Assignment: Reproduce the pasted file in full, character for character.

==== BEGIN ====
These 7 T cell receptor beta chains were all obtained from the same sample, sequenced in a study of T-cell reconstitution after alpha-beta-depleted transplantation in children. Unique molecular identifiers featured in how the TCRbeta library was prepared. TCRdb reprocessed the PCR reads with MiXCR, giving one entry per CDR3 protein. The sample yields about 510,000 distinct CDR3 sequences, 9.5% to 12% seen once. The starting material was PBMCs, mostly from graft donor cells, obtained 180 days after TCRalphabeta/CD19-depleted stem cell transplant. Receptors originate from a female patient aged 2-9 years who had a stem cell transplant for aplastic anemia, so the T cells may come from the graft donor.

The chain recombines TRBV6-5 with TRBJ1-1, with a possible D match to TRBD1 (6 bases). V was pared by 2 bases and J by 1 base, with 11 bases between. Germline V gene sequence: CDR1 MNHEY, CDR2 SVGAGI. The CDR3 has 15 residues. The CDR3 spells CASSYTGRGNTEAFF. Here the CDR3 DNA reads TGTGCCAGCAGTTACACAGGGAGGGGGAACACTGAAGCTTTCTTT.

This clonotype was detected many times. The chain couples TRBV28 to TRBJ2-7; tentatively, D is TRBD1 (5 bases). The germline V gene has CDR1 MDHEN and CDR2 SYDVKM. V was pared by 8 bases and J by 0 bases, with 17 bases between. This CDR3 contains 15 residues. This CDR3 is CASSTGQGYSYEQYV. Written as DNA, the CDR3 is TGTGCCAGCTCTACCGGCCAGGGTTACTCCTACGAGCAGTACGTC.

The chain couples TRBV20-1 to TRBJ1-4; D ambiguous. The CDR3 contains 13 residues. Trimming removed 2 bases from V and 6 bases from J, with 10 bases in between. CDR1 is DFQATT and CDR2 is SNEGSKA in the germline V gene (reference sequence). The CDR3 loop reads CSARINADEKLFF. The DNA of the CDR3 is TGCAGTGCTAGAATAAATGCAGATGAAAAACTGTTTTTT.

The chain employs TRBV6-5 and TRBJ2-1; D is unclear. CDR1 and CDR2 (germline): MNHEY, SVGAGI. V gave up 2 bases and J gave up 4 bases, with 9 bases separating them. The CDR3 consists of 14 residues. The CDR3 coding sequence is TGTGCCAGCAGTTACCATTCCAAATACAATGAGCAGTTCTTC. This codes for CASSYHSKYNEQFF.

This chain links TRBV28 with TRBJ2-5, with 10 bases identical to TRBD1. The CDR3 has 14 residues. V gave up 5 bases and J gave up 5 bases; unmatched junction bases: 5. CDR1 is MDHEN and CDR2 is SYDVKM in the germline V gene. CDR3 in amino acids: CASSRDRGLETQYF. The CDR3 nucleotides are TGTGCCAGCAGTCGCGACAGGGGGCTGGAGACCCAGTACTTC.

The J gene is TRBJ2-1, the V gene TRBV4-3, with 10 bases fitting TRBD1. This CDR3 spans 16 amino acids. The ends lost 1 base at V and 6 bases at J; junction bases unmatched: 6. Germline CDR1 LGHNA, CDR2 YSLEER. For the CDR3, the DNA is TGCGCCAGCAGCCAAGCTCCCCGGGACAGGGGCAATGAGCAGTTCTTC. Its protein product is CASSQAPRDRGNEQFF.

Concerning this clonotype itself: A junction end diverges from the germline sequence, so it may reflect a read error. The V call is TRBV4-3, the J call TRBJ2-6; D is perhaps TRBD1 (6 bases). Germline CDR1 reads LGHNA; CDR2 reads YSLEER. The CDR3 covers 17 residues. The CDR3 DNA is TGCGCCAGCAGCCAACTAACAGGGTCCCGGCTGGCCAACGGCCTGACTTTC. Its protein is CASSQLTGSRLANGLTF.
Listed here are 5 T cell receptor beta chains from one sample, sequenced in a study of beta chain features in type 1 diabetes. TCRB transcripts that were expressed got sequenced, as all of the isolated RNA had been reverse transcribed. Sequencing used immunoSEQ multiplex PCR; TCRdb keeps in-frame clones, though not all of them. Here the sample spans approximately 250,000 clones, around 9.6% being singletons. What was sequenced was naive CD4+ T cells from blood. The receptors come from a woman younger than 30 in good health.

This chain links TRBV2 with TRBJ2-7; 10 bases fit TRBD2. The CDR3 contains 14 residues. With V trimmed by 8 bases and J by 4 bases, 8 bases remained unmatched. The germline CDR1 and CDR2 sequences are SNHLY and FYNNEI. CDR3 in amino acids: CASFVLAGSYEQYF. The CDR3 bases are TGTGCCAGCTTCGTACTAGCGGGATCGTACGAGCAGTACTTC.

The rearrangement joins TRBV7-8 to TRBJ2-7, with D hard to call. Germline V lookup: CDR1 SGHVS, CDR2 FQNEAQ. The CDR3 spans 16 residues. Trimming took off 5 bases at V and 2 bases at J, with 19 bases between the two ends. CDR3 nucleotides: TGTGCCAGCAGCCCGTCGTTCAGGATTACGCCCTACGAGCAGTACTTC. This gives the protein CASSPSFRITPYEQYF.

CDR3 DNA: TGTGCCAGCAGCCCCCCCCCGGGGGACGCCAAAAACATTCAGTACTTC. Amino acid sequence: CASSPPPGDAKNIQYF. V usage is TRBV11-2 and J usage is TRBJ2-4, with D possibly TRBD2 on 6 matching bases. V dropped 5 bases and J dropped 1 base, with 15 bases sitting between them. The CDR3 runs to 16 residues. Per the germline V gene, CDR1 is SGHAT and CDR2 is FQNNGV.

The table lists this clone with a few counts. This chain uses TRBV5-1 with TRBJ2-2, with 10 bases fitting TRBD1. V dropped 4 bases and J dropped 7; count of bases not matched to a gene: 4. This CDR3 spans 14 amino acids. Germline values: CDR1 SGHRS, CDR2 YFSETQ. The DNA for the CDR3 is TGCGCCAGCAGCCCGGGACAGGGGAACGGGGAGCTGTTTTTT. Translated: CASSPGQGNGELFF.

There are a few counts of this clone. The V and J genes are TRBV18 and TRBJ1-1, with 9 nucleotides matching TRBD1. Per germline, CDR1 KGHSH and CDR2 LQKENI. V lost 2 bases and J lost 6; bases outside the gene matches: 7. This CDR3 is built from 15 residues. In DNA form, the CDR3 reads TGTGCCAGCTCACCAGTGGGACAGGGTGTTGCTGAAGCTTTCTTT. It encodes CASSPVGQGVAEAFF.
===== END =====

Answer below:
These 7 T cell receptor beta chains were all obtained from the same sample, sequenced in a study of T-cell reconstitution after alpha-beta-depleted transplantation in children. Unique molecular identifiers featured in how the TCRbeta library was prepared. TCRdb reprocessed the PCR reads with MiXCR, giving one entry per CDR3 protein. The sample yields about 510,000 distinct CDR3 sequences, 9.5% to 12% seen once. The starting material was PBMCs, mostly from graft donor cells, obtained 180 days after TCRalphabeta/CD19-depleted stem cell transplant. Receptors originate from a female patient aged 2-9 years who had a stem cell transplant for aplastic anemia, so the T cells may come from the graft donor.

The chain recombines TRBV6-5 with TRBJ1-1, with a possible D match to TRBD1 (6 bases). V was pared by 2 bases and J by 1 base, with 11 bases between. Germline V gene sequence: CDR1 MNHEY, CDR2 SVGAGI. The CDR3 has 15 residues. The CDR3 spells CASSYTGRGNTEAFF. Here the CDR3 DNA reads TGTGCCAGCAGTTACACAGGGAGGGGGAACACTGAAGCTTTCTTT.

This clonotype was detected many times. The chain couples TRBV28 to TRBJ2-7; tentatively, D is TRBD1 (5 bases). The germline V gene has CDR1 MDHEN and CDR2 SYDVKM. V was pared by 8 bases and J by 0 bases, with 17 bases between. This CDR3 contains 15 residues. This CDR3 is CASSTGQGYSYEQYV. Written as DNA, the CDR3 is TGTGCCAGCTCTACCGGCCAGGGTTACTCCTACGAGCAGTACGTC.

The chain couples TRBV20-1 to TRBJ1-4; D ambiguous. The CDR3 contains 13 residues. Trimming removed 2 bases from V and 6 bases from J, with 10 bases in between. CDR1 is DFQATT and CDR2 is SNEGSKA in the germline V gene (reference sequence). The CDR3 loop reads CSARINADEKLFF. The DNA of the CDR3 is TGCAGTGCTAGAATAAATGCAGATGAAAAACTGTTTTTT.

The chain employs TRBV6-5 and TRBJ2-1; D is unclear. CDR1 and CDR2 (germline): MNHEY, SVGAGI. V gave up 2 bases and J gave up 4 bases, with 9 bases separating them. The CDR3 consists of 14 residues. The CDR3 coding sequence is TGTGCCAGCAGTTACCATTCCAAATACAATGAGCAGTTCTTC. This codes for CASSYHSKYNEQFF.

This chain links TRBV28 with TRBJ2-5, with 10 bases identical to TRBD1. The CDR3 has 14 residues. V gave up 5 bases and J gave up 5 bases; unmatched junction bases: 5. CDR1 is MDHEN and CDR2 is SYDVKM in the germline V gene. CDR3 in amino acids: CASSRDRGLETQYF. The CDR3 nucleotides are TGTGCCAGCAGTCGCGACAGGGGGCTGGAGACCCAGTACTTC.

The J gene is TRBJ2-1, the V gene TRBV4-3, with 10 bases fitting TRBD1. This CDR3 spans 16 amino acids. The ends lost 1 base at V and 6 bases at J; junction bases unmatched: 6. Germline CDR1 LGHNA, CDR2 YSLEER. For the CDR3, the DNA is TGCGCCAGCAGCCAAGCTCCCCGGGACAGGGGCAATGAGCAGTTCTTC. Its protein product is CASSQAPRDRGNEQFF.

Concerning this clonotype itself: A junction end diverges from the germline sequence, so it may reflect a read error. The V call is TRBV4-3, the J call TRBJ2-6; D is perhaps TRBD1 (6 bases). Germline CDR1 reads LGHNA; CDR2 reads YSLEER. The CDR3 covers 17 residues. The CDR3 DNA is TGCGCCAGCAGCCAACTAACAGGGTCCCGGCTGGCCAACGGCCTGACTTTC. Its protein is CASSQLTGSRLANGLTF.
Listed here are 5 T cell receptor beta chains from one sample, sequenced in a study of beta chain features in type 1 diabetes. TCRB transcripts that were expressed got sequenced, as all of the isolated RNA had been reverse transcribed. Sequencing used immunoSEQ multiplex PCR; TCRdb keeps in-frame clones, though not all of them. Here the sample spans approximately 250,000 clones, around 9.6% being singletons. What was sequenced was naive CD4+ T cells from blood. The receptors come from a woman younger than 30 in good health.

This chain links TRBV2 with TRBJ2-7; 10 bases fit TRBD2. The CDR3 contains 14 residues. With V trimmed by 8 bases and J by 4 bases, 8 bases remained unmatched. The germline CDR1 and CDR2 sequences are SNHLY and FYNNEI. CDR3 in amino acids: CASFVLAGSYEQYF. The CDR3 bases are TGTGCCAGCTTCGTACTAGCGGGATCGTACGAGCAGTACTTC.

The rearrangement joins TRBV7-8 to TRBJ2-7, with D hard to call. Germline V lookup: CDR1 SGHVS, CDR2 FQNEAQ. The CDR3 spans 16 residues. Trimming took off 5 bases at V and 2 bases at J, with 19 bases between the two ends. CDR3 nucleotides: TGTGCCAGCAGCCCGTCGTTCAGGATTACGCCCTACGAGCAGTACTTC. This gives the protein CASSPSFRITPYEQYF.

CDR3 DNA: TGTGCCAGCAGCCCCCCCCCGGGGGACGCCAAAAACATTCAGTACTTC. Amino acid sequence: CASSPPPGDAKNIQYF. V usage is TRBV11-2 and J usage is TRBJ2-4, with D possibly TRBD2 on 6 matching bases. V dropped 5 bases and J dropped 1 base, with 15 bases sitting between them. The CDR3 runs to 16 residues. Per the germline V gene, CDR1 is SGHAT and CDR2 is FQNNGV.

The table lists this clone with a few counts. This chain uses TRBV5-1 with TRBJ2-2, with 10 bases fitting TRBD1. V dropped 4 bases and J dropped 7; count of bases not matched to a gene: 4. This CDR3 spans 14 amino acids. Germline values: CDR1 SGHRS, CDR2 YFSETQ. The DNA for the CDR3 is TGCGCCAGCAGCCCGGGACAGGGGAACGGGGAGCTGTTTTTT. Translated: CASSPGQGNGELFF.

There are a few counts of this clone. The V and J genes are TRBV18 and TRBJ1-1, with 9 nucleotides matching TRBD1. Per germline, CDR1 KGHSH and CDR2 LQKENI. V lost 2 bases and J lost 6; bases outside the gene matches: 7. This CDR3 is built from 15 residues. In DNA form, the CDR3 reads TGTGCCAGCTCACCAGTGGGACAGGGTGTTGCTGAAGCTTTCTTT. It encodes CASSPVGQGVAEAFF.